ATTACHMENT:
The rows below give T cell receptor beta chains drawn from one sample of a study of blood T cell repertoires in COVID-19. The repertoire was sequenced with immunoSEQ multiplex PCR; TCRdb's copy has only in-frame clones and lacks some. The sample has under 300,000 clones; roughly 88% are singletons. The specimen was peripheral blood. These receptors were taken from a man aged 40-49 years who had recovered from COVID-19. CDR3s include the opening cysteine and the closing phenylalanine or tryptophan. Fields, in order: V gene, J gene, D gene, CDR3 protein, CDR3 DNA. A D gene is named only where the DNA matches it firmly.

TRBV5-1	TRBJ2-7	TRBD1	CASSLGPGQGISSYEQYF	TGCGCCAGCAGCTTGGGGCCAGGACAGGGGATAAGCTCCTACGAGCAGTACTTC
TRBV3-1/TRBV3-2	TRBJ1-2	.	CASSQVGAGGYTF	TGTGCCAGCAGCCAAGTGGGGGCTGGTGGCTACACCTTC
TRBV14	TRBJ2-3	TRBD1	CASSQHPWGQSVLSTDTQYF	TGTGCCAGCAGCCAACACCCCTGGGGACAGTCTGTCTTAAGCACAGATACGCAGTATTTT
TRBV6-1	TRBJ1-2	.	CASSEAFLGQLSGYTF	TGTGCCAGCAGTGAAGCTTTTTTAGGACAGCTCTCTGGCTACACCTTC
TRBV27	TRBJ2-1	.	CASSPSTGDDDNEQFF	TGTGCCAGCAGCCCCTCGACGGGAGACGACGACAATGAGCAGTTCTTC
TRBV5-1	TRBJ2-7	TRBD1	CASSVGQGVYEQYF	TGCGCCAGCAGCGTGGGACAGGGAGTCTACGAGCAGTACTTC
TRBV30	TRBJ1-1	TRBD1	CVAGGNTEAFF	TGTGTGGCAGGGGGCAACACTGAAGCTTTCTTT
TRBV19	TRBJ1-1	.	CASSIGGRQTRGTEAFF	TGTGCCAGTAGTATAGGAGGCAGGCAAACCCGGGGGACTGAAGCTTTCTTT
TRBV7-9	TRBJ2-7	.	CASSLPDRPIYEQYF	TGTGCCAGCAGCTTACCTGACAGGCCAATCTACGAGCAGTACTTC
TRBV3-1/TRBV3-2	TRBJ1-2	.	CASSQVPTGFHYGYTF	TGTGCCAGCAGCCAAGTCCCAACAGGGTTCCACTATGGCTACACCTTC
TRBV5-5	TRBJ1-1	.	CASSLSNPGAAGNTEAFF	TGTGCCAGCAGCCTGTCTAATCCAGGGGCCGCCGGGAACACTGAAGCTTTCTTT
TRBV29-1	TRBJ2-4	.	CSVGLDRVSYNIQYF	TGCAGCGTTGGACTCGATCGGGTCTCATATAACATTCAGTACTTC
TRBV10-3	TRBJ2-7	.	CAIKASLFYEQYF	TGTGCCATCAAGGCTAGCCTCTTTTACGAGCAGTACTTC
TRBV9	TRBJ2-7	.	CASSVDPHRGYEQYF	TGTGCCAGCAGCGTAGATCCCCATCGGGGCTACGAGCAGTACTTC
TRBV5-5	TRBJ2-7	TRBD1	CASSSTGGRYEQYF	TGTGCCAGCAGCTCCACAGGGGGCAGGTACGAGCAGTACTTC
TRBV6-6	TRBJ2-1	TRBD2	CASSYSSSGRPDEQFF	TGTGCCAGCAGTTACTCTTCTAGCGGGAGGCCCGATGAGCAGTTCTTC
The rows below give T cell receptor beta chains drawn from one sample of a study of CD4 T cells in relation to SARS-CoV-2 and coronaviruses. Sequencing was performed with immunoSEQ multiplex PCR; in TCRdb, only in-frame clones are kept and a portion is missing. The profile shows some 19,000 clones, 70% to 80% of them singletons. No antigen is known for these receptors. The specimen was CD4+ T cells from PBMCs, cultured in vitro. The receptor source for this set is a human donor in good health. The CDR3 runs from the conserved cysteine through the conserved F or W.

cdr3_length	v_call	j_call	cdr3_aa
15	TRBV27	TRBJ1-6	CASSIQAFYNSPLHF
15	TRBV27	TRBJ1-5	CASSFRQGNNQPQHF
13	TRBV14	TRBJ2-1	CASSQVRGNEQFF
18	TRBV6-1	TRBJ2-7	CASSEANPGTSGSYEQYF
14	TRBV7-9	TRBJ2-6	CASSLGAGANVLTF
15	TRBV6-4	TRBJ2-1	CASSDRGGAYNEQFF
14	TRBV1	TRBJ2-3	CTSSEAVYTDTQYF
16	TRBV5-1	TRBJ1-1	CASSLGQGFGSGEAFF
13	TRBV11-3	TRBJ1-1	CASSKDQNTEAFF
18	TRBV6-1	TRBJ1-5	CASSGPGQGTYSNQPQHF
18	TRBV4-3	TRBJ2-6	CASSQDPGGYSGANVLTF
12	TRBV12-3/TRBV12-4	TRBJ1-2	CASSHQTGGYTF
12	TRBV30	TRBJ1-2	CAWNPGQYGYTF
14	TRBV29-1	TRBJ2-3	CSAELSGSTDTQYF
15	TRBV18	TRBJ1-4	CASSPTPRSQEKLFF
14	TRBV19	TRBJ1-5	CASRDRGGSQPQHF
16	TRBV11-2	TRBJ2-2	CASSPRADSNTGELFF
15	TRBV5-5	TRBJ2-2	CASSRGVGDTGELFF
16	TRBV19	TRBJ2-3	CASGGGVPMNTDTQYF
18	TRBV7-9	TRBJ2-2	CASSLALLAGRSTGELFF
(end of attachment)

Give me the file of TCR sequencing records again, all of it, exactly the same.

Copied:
The rows below give T cell receptor beta chains drawn from one sample of a study of blood T cell repertoires in COVID-19. The repertoire was sequenced with immunoSEQ multiplex PCR; TCRdb's copy has only in-frame clones and lacks some. The sample has under 300,000 clones; roughly 88% are singletons. The specimen was peripheral blood. These receptors were taken from a man aged 40-49 years who had recovered from COVID-19. CDR3s include the opening cysteine and the closing phenylalanine or tryptophan. Fields, in order: V gene, J gene, D gene, CDR3 protein, CDR3 DNA. A D gene is named only where the DNA matches it firmly.

TRBV5-1	TRBJ2-7	TRBD1	CASSLGPGQGISSYEQYF	TGCGCCAGCAGCTTGGGGCCAGGACAGGGGATAAGCTCCTACGAGCAGTACTTC
TRBV3-1/TRBV3-2	TRBJ1-2	.	CASSQVGAGGYTF	TGTGCCAGCAGCCAAGTGGGGGCTGGTGGCTACACCTTC
TRBV14	TRBJ2-3	TRBD1	CASSQHPWGQSVLSTDTQYF	TGTGCCAGCAGCCAACACCCCTGGGGACAGTCTGTCTTAAGCACAGATACGCAGTATTTT
TRBV6-1	TRBJ1-2	.	CASSEAFLGQLSGYTF	TGTGCCAGCAGTGAAGCTTTTTTAGGACAGCTCTCTGGCTACACCTTC
TRBV27	TRBJ2-1	.	CASSPSTGDDDNEQFF	TGTGCCAGCAGCCCCTCGACGGGAGACGACGACAATGAGCAGTTCTTC
TRBV5-1	TRBJ2-7	TRBD1	CASSVGQGVYEQYF	TGCGCCAGCAGCGTGGGACAGGGAGTCTACGAGCAGTACTTC
TRBV30	TRBJ1-1	TRBD1	CVAGGNTEAFF	TGTGTGGCAGGGGGCAACACTGAAGCTTTCTTT
TRBV19	TRBJ1-1	.	CASSIGGRQTRGTEAFF	TGTGCCAGTAGTATAGGAGGCAGGCAAACCCGGGGGACTGAAGCTTTCTTT
TRBV7-9	TRBJ2-7	.	CASSLPDRPIYEQYF	TGTGCCAGCAGCTTACCTGACAGGCCAATCTACGAGCAGTACTTC
TRBV3-1/TRBV3-2	TRBJ1-2	.	CASSQVPTGFHYGYTF	TGTGCCAGCAGCCAAGTCCCAACAGGGTTCCACTATGGCTACACCTTC
TRBV5-5	TRBJ1-1	.	CASSLSNPGAAGNTEAFF	TGTGCCAGCAGCCTGTCTAATCCAGGGGCCGCCGGGAACACTGAAGCTTTCTTT
TRBV29-1	TRBJ2-4	.	CSVGLDRVSYNIQYF	TGCAGCGTTGGACTCGATCGGGTCTCATATAACATTCAGTACTTC
TRBV10-3	TRBJ2-7	.	CAIKASLFYEQYF	TGTGCCATCAAGGCTAGCCTCTTTTACGAGCAGTACTTC
TRBV9	TRBJ2-7	.	CASSVDPHRGYEQYF	TGTGCCAGCAGCGTAGATCCCCATCGGGGCTACGAGCAGTACTTC
TRBV5-5	TRBJ2-7	TRBD1	CASSSTGGRYEQYF	TGTGCCAGCAGCTCCACAGGGGGCAGGTACGAGCAGTACTTC
TRBV6-6	TRBJ2-1	TRBD2	CASSYSSSGRPDEQFF	TGTGCCAGCAGTTACTCTTCTAGCGGGAGGCCCGATGAGCAGTTCTTC
The rows below give T cell receptor beta chains drawn from one sample of a study of CD4 T cells in relation to SARS-CoV-2 and coronaviruses. Sequencing was performed with immunoSEQ multiplex PCR; in TCRdb, only in-frame clones are kept and a portion is missing. The profile shows some 19,000 clones, 70% to 80% of them singletons. No antigen is known for these receptors. The specimen was CD4+ T cells from PBMCs, cultured in vitro. The receptor source for this set is a human donor in good health. The CDR3 runs from the conserved cysteine through the conserved F or W.

cdr3_length	v_call	j_call	cdr3_aa
15	TRBV27	TRBJ1-6	CASSIQAFYNSPLHF
15	TRBV27	TRBJ1-5	CASSFRQGNNQPQHF
13	TRBV14	TRBJ2-1	CASSQVRGNEQFF
18	TRBV6-1	TRBJ2-7	CASSEANPGTSGSYEQYF
14	TRBV7-9	TRBJ2-6	CASSLGAGANVLTF
15	TRBV6-4	TRBJ2-1	CASSDRGGAYNEQFF
14	TRBV1	TRBJ2-3	CTSSEAVYTDTQYF
16	TRBV5-1	TRBJ1-1	CASSLGQGFGSGEAFF
13	TRBV11-3	TRBJ1-1	CASSKDQNTEAFF
18	TRBV6-1	TRBJ1-5	CASSGPGQGTYSNQPQHF
18	TRBV4-3	TRBJ2-6	CASSQDPGGYSGANVLTF
12	TRBV12-3/TRBV12-4	TRBJ1-2	CASSHQTGGYTF
12	TRBV30	TRBJ1-2	CAWNPGQYGYTF
14	TRBV29-1	TRBJ2-3	CSAELSGSTDTQYF
15	TRBV18	TRBJ1-4	CASSPTPRSQEKLFF
14	TRBV19	TRBJ1-5	CASRDRGGSQPQHF
16	TRBV11-2	TRBJ2-2	CASSPRADSNTGELFF
15	TRBV5-5	TRBJ2-2	CASSRGVGDTGELFF
16	TRBV19	TRBJ2-3	CASGGGVPMNTDTQYF
18	TRBV7-9	TRBJ2-2	CASSLALLAGRSTGELFF